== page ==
At mid-century Long Point was the private hunting and fishing preserve of Robert Charles Johnson from Westfield. He hosted his friends and neighbors at large hunting parties. Historians of those days have made special mention of the large numbers of game birds, especially pigeons, that inhabited the area. They recounted that flocks of passenger pigeons stretched several miles long and their wings beating the air sounded like distant thunder. Even the most amateur Nimrod could fill his bag in a short space of time. Nets were used to catch them in greater numbers. Enough pigeons could be killed for a fresh squab dinner by simply placing a tall pole upright in the air, and allowing the birds to fly against it.
Characterized as an eccentric, Johnson lived in a rustic cabin whose chief feature was a large room with buck horn furniture and accessories. A large window giving a broad view of the lake and the landscape covered one entire wall of that room. The telescope located near the window indicated that the window had a utilitarian as well as aesthetic purpose. Johnson did not welcome poachers and kept a loaded fowling piece nearby to warn them off.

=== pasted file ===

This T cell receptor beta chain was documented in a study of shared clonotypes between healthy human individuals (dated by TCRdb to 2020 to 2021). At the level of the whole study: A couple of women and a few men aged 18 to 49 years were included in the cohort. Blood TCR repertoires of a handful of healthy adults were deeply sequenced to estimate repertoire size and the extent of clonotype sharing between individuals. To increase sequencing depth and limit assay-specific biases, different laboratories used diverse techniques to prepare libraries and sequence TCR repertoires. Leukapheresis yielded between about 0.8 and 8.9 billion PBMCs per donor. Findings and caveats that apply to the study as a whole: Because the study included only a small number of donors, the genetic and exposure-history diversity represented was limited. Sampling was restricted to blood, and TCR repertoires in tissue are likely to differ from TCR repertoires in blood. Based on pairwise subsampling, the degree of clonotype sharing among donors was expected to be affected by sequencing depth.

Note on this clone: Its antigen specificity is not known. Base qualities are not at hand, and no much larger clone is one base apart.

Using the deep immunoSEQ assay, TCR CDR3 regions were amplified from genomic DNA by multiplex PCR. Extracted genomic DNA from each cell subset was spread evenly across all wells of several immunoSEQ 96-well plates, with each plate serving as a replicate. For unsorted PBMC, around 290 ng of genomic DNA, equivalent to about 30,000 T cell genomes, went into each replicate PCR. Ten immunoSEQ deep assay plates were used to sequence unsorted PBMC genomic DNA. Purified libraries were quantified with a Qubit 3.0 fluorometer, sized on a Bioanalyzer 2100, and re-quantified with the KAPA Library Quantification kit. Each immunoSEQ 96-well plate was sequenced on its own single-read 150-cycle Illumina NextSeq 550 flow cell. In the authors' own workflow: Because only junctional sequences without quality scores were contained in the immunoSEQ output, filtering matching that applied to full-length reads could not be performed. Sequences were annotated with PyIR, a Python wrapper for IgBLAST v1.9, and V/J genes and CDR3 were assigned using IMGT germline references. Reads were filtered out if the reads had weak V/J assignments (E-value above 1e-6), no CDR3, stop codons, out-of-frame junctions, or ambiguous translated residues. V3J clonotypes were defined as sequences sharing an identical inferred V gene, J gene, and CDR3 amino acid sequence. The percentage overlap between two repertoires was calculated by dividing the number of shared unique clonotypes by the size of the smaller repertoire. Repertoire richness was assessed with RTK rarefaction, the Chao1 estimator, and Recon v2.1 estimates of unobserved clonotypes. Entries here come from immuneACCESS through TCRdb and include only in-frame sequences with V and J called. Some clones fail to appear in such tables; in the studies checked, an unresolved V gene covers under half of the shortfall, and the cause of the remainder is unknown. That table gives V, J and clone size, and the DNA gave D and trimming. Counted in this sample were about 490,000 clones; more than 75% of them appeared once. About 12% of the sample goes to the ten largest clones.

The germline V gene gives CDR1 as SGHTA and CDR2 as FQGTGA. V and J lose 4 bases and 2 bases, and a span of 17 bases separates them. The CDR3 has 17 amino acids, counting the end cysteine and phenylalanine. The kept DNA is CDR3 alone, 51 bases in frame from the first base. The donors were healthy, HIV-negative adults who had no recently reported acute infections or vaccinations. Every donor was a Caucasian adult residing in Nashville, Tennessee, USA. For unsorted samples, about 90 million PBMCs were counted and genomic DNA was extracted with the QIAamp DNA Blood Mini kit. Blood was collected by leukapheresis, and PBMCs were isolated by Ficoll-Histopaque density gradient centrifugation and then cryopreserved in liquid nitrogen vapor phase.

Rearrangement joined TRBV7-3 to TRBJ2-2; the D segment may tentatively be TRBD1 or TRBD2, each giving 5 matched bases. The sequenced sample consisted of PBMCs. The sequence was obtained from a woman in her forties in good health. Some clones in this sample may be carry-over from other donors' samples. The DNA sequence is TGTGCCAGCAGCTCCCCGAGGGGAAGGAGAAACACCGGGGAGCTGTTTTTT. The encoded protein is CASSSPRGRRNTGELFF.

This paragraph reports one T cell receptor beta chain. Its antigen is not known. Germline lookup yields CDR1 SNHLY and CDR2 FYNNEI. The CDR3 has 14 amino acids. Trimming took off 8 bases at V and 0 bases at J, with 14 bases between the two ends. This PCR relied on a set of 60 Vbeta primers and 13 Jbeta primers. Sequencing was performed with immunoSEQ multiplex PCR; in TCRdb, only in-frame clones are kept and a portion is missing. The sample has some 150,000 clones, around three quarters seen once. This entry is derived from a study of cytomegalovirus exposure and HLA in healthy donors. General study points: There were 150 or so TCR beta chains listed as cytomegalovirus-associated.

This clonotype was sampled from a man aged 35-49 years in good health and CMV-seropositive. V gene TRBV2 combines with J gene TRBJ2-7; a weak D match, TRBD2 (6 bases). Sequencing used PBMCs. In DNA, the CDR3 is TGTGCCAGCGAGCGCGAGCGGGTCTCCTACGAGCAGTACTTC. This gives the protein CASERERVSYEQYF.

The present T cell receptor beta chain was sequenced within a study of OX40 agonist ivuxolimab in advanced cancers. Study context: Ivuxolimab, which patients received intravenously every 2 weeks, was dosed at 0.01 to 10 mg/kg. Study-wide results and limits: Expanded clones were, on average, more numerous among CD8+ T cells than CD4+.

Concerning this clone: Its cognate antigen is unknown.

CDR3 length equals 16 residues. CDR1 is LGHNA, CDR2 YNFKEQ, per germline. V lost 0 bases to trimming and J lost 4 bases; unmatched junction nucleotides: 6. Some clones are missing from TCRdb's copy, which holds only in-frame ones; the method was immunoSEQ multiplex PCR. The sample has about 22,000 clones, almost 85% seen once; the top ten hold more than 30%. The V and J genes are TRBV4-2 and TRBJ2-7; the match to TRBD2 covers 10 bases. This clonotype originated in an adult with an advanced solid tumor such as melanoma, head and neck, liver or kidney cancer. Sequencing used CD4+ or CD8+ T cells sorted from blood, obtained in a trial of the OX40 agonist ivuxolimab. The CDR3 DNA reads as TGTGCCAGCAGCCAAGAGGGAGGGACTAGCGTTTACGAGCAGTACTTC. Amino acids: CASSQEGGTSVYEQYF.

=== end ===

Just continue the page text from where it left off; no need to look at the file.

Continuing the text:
Johnson was described as a man firm in his opinions. He employed a cook, well-known for her culinary skills. One of his many huntsman-guests advised him that he should marry the cook in order that she would remain with him. Johnson was astonished and confidently replied that no one could coax her away from him. He added that it was just as likely that someone would steal his faithful horse, Prince. For good measure, he concluded, if someone took his cook, they could have his horse also! Several days later, not only the guest, but also the cook and the horse disappeared. Johnson seems to have taken his loss philosophically, apparently missing a means of transport more than he missed his tasty food. After an unsuccessful attempt to break a team of aggressive stock horses he whipping them into a nonstop race to Westfield, he settled for a pair of mules. Once again Johnson’s eccentricity was confirmed since mules were seldom see in these parts.